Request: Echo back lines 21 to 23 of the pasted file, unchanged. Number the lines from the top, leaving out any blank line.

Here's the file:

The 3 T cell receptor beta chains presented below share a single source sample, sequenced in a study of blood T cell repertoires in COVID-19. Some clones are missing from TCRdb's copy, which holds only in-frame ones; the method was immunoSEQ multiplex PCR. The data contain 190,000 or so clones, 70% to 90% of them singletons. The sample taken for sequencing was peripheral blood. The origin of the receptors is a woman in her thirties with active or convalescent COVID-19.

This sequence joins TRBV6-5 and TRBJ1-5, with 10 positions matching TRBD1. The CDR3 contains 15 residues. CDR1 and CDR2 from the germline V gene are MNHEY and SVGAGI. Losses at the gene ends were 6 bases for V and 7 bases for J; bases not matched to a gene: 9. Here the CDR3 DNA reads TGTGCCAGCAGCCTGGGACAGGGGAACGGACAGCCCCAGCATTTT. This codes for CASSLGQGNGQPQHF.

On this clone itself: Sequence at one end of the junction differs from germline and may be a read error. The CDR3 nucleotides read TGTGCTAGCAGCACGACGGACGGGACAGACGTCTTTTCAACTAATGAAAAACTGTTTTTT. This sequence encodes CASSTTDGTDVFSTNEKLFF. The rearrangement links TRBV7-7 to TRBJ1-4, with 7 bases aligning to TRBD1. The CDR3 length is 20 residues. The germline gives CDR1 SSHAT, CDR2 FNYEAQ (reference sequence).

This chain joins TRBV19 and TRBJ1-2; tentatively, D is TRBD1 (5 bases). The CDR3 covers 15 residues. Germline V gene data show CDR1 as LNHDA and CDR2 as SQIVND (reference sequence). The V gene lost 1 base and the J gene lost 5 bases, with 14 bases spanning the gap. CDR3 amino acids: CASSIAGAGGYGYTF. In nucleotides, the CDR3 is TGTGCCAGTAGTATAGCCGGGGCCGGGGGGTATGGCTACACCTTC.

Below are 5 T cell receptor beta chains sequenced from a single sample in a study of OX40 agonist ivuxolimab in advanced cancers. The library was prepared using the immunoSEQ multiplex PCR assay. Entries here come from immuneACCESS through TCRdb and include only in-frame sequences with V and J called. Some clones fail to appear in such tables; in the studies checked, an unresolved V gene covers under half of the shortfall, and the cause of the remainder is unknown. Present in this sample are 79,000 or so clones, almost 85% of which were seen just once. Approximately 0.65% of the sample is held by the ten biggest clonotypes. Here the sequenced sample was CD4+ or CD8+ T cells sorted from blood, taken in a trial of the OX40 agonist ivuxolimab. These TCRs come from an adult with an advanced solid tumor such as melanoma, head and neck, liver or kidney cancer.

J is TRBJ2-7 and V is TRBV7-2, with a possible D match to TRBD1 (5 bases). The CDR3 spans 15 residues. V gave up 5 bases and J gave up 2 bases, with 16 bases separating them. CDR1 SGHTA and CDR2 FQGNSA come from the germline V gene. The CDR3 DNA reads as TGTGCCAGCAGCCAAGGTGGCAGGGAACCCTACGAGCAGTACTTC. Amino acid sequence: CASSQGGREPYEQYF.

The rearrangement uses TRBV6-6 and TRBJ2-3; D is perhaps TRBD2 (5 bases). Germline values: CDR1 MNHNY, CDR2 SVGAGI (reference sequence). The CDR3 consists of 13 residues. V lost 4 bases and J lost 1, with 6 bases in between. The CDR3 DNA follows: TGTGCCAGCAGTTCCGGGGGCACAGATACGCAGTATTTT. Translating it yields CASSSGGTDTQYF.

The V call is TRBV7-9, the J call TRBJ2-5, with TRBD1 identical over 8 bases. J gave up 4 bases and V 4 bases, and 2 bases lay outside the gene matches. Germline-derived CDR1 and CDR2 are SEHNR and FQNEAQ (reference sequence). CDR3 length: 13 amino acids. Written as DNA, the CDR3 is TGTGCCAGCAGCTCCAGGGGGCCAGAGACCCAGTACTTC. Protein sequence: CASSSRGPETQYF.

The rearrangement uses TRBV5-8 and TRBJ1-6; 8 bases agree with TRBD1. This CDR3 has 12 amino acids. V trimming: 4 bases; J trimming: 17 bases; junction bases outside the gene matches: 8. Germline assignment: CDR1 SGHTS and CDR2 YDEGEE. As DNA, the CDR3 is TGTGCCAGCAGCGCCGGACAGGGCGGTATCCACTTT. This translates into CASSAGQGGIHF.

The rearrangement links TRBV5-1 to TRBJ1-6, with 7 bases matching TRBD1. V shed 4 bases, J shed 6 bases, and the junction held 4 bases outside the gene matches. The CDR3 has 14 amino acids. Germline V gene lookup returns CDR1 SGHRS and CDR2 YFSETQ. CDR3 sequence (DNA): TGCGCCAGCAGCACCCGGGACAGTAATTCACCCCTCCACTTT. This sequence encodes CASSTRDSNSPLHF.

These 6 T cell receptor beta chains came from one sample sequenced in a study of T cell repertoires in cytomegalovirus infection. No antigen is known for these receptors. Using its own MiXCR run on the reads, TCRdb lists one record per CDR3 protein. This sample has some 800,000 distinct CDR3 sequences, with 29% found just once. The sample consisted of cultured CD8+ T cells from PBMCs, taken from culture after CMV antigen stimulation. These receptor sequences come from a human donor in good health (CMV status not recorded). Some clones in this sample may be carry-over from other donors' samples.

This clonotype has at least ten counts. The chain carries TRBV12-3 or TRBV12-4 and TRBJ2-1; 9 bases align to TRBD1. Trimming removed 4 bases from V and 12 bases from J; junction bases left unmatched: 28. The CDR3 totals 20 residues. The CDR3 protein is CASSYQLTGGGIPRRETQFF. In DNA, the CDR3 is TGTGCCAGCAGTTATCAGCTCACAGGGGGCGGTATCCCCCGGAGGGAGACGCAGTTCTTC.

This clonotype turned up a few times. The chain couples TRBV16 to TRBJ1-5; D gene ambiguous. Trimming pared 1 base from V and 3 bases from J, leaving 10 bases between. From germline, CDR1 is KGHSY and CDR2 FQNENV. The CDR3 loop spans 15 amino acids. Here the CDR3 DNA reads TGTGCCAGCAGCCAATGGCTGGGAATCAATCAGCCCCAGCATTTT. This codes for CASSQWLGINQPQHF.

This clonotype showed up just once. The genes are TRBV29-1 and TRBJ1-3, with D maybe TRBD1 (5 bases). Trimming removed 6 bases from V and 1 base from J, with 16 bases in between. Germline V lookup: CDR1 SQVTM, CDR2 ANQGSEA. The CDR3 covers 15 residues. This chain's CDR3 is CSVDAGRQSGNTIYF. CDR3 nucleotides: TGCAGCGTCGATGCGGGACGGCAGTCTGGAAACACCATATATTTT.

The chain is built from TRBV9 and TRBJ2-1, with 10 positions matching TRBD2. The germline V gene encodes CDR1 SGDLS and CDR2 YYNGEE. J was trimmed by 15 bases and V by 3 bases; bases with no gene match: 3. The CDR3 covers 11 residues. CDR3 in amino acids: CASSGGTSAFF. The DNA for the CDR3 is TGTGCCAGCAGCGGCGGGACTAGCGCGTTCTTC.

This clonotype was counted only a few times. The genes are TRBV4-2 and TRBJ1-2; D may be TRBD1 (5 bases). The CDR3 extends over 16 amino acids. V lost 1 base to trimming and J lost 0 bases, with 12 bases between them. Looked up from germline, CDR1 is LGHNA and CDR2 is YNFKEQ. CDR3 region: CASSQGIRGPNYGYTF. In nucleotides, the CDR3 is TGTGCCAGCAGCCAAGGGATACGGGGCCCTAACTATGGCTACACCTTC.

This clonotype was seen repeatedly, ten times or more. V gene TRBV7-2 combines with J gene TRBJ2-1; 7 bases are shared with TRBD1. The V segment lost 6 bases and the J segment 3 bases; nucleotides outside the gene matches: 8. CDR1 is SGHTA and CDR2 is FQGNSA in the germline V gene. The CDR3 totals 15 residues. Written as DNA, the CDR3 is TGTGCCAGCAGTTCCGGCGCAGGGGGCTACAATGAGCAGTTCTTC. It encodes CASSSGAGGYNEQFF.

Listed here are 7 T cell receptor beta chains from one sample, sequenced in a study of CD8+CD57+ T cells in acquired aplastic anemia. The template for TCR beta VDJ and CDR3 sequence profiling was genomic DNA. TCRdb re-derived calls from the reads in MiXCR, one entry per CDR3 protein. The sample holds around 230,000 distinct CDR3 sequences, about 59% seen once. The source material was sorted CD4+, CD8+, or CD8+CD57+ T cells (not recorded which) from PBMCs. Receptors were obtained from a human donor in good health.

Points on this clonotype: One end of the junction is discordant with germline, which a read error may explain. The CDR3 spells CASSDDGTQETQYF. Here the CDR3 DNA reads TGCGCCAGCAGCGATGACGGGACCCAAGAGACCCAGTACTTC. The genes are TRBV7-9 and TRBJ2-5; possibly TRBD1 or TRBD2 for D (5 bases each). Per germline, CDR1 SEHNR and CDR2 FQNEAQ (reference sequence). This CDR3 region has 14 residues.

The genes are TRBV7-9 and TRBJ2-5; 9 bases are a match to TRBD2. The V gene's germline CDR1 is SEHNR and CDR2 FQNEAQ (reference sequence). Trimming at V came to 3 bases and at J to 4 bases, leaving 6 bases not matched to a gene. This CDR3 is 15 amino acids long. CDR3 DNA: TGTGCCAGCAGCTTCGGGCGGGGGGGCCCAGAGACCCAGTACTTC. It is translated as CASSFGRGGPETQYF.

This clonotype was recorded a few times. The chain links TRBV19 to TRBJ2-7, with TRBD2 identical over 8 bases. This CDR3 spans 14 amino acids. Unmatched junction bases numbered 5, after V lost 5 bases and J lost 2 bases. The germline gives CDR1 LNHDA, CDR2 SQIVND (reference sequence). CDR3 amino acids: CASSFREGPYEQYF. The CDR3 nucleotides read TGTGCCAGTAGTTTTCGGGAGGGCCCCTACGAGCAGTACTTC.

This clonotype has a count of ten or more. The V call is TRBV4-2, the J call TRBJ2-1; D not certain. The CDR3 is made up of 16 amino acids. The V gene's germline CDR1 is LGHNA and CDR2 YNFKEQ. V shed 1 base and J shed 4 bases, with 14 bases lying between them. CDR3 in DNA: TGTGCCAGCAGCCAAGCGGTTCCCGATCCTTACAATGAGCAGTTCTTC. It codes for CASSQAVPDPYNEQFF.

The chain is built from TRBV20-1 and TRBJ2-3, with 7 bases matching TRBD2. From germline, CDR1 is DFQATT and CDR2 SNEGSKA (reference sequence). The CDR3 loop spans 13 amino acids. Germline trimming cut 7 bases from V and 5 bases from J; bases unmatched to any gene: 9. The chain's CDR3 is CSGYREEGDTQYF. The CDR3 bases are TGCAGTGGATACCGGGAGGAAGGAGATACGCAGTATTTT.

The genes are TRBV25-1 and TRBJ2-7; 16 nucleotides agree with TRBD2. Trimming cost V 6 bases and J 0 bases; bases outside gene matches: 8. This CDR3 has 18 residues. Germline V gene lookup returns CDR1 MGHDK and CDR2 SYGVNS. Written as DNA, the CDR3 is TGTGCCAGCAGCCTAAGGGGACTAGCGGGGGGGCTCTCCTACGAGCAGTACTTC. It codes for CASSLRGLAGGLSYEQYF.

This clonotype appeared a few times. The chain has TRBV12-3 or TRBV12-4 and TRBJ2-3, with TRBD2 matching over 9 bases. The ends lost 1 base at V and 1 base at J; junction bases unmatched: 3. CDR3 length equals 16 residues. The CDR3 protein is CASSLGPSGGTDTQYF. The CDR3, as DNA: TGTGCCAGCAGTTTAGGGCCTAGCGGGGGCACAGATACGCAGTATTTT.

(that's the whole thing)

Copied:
This clonotype was recorded a few times. The chain links TRBV19 to TRBJ2-7, with TRBD2 identical over 8 bases. This CDR3 spans 14 amino acids. Unmatched junction bases numbered 5, after V lost 5 bases and J lost 2 bases. The germline gives CDR1 LNHDA, CDR2 SQIVND (reference sequence). CDR3 amino acids: CASSFREGPYEQYF. The CDR3 nucleotides read TGTGCCAGTAGTTTTCGGGAGGGCCCCTACGAGCAGTACTTC.

This clonotype has a count of ten or more. The V call is TRBV4-2, the J call TRBJ2-1; D not certain. The CDR3 is made up of 16 amino acids. The V gene's germline CDR1 is LGHNA and CDR2 YNFKEQ. V shed 1 base and J shed 4 bases, with 14 bases lying between them. CDR3 in DNA: TGTGCCAGCAGCCAAGCGGTTCCCGATCCTTACAATGAGCAGTTCTTC. It codes for CASSQAVPDPYNEQFF.

The chain is built from TRBV20-1 and TRBJ2-3, with 7 bases matching TRBD2. From germline, CDR1 is DFQATT and CDR2 SNEGSKA (reference sequence). The CDR3 loop spans 13 amino acids. Germline trimming cut 7 bases from V and 5 bases from J; bases unmatched to any gene: 9. The chain's CDR3 is CSGYREEGDTQYF. The CDR3 bases are TGCAGTGGATACCGGGAGGAAGGAGATACGCAGTATTTT.